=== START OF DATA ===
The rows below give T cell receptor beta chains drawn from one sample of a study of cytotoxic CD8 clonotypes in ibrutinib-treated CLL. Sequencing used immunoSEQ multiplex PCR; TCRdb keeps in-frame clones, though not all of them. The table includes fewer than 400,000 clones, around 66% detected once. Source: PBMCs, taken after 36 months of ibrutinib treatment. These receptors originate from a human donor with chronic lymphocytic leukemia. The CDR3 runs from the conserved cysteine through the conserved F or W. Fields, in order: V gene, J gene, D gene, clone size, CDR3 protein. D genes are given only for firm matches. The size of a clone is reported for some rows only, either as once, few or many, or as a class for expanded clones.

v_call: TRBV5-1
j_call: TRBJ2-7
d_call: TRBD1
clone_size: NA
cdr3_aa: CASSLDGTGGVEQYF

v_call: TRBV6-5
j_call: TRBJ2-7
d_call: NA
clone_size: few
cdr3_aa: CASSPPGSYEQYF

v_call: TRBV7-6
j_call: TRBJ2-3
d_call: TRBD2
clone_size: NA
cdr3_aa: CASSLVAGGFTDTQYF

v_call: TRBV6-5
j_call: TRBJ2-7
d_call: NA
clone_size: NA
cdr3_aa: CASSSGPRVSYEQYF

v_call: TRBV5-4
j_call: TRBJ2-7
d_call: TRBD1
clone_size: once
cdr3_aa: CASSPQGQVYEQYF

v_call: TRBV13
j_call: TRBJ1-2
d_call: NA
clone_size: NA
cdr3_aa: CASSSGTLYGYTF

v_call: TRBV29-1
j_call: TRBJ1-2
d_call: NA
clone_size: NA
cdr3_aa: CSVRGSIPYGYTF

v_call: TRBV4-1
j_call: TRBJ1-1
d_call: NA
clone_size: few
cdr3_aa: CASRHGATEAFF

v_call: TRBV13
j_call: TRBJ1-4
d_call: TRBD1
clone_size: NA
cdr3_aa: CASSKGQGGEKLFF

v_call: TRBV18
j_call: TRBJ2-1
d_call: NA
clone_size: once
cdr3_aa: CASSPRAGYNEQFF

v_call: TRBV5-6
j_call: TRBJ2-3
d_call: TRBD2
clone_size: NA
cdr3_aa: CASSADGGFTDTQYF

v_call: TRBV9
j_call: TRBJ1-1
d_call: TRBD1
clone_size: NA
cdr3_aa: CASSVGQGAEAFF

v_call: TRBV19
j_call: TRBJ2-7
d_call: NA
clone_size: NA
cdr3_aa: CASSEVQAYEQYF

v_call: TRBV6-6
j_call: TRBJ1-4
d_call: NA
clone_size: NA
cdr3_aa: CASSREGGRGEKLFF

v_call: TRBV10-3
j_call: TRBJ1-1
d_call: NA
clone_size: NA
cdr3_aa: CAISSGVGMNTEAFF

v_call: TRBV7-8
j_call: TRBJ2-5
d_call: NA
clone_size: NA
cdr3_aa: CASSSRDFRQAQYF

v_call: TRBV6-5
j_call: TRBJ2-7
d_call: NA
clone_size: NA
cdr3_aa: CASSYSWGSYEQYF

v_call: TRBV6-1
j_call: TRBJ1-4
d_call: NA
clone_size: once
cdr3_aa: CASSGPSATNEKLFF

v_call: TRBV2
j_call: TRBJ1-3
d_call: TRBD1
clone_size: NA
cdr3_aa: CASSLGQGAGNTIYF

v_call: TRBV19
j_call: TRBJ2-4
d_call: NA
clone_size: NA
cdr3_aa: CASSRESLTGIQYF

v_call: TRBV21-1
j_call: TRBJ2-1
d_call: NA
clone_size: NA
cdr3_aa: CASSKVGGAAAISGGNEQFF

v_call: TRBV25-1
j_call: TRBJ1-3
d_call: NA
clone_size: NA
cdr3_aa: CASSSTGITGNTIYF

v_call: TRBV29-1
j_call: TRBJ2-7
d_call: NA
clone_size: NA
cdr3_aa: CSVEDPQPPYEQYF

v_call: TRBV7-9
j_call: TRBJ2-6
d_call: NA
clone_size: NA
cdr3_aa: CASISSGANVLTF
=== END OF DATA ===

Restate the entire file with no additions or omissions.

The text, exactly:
The rows below give T cell receptor beta chains drawn from one sample of a study of cytotoxic CD8 clonotypes in ibrutinib-treated CLL. Sequencing used immunoSEQ multiplex PCR; TCRdb keeps in-frame clones, though not all of them. The table includes fewer than 400,000 clones, around 66% detected once. Source: PBMCs, taken after 36 months of ibrutinib treatment. These receptors originate from a human donor with chronic lymphocytic leukemia. The CDR3 runs from the conserved cysteine through the conserved F or W. Fields, in order: V gene, J gene, D gene, clone size, CDR3 protein. D genes are given only for firm matches. The size of a clone is reported for some rows only, either as once, few or many, or as a class for expanded clones.

v_call: TRBV5-1
j_call: TRBJ2-7
d_call: TRBD1
clone_size: NA
cdr3_aa: CASSLDGTGGVEQYF

v_call: TRBV6-5
j_call: TRBJ2-7
d_call: NA
clone_size: few
cdr3_aa: CASSPPGSYEQYF

v_call: TRBV7-6
j_call: TRBJ2-3
d_call: TRBD2
clone_size: NA
cdr3_aa: CASSLVAGGFTDTQYF

v_call: TRBV6-5
j_call: TRBJ2-7
d_call: NA
clone_size: NA
cdr3_aa: CASSSGPRVSYEQYF

v_call: TRBV5-4
j_call: TRBJ2-7
d_call: TRBD1
clone_size: once
cdr3_aa: CASSPQGQVYEQYF

v_call: TRBV13
j_call: TRBJ1-2
d_call: NA
clone_size: NA
cdr3_aa: CASSSGTLYGYTF

v_call: TRBV29-1
j_call: TRBJ1-2
d_call: NA
clone_size: NA
cdr3_aa: CSVRGSIPYGYTF

v_call: TRBV4-1
j_call: TRBJ1-1
d_call: NA
clone_size: few
cdr3_aa: CASRHGATEAFF

v_call: TRBV13
j_call: TRBJ1-4
d_call: TRBD1
clone_size: NA
cdr3_aa: CASSKGQGGEKLFF

v_call: TRBV18
j_call: TRBJ2-1
d_call: NA
clone_size: once
cdr3_aa: CASSPRAGYNEQFF

v_call: TRBV5-6
j_call: TRBJ2-3
d_call: TRBD2
clone_size: NA
cdr3_aa: CASSADGGFTDTQYF

v_call: TRBV9
j_call: TRBJ1-1
d_call: TRBD1
clone_size: NA
cdr3_aa: CASSVGQGAEAFF

v_call: TRBV19
j_call: TRBJ2-7
d_call: NA
clone_size: NA
cdr3_aa: CASSEVQAYEQYF

v_call: TRBV6-6
j_call: TRBJ1-4
d_call: NA
clone_size: NA
cdr3_aa: CASSREGGRGEKLFF

v_call: TRBV10-3
j_call: TRBJ1-1
d_call: NA
clone_size: NA
cdr3_aa: CAISSGVGMNTEAFF

v_call: TRBV7-8
j_call: TRBJ2-5
d_call: NA
clone_size: NA
cdr3_aa: CASSSRDFRQAQYF

v_call: TRBV6-5
j_call: TRBJ2-7
d_call: NA
clone_size: NA
cdr3_aa: CASSYSWGSYEQYF

v_call: TRBV6-1
j_call: TRBJ1-4
d_call: NA
clone_size: once
cdr3_aa: CASSGPSATNEKLFF

v_call: TRBV2
j_call: TRBJ1-3
d_call: TRBD1
clone_size: NA
cdr3_aa: CASSLGQGAGNTIYF

v_call: TRBV19
j_call: TRBJ2-4
d_call: NA
clone_size: NA
cdr3_aa: CASSRESLTGIQYF

v_call: TRBV21-1
j_call: TRBJ2-1
d_call: NA
clone_size: NA
cdr3_aa: CASSKVGGAAAISGGNEQFF

v_call: TRBV25-1
j_call: TRBJ1-3
d_call: NA
clone_size: NA
cdr3_aa: CASSSTGITGNTIYF

v_call: TRBV29-1
j_call: TRBJ2-7
d_call: NA
clone_size: NA
cdr3_aa: CSVEDPQPPYEQYF

v_call: TRBV7-9
j_call: TRBJ2-6
d_call: NA
clone_size: NA
cdr3_aa: CASISSGANVLTF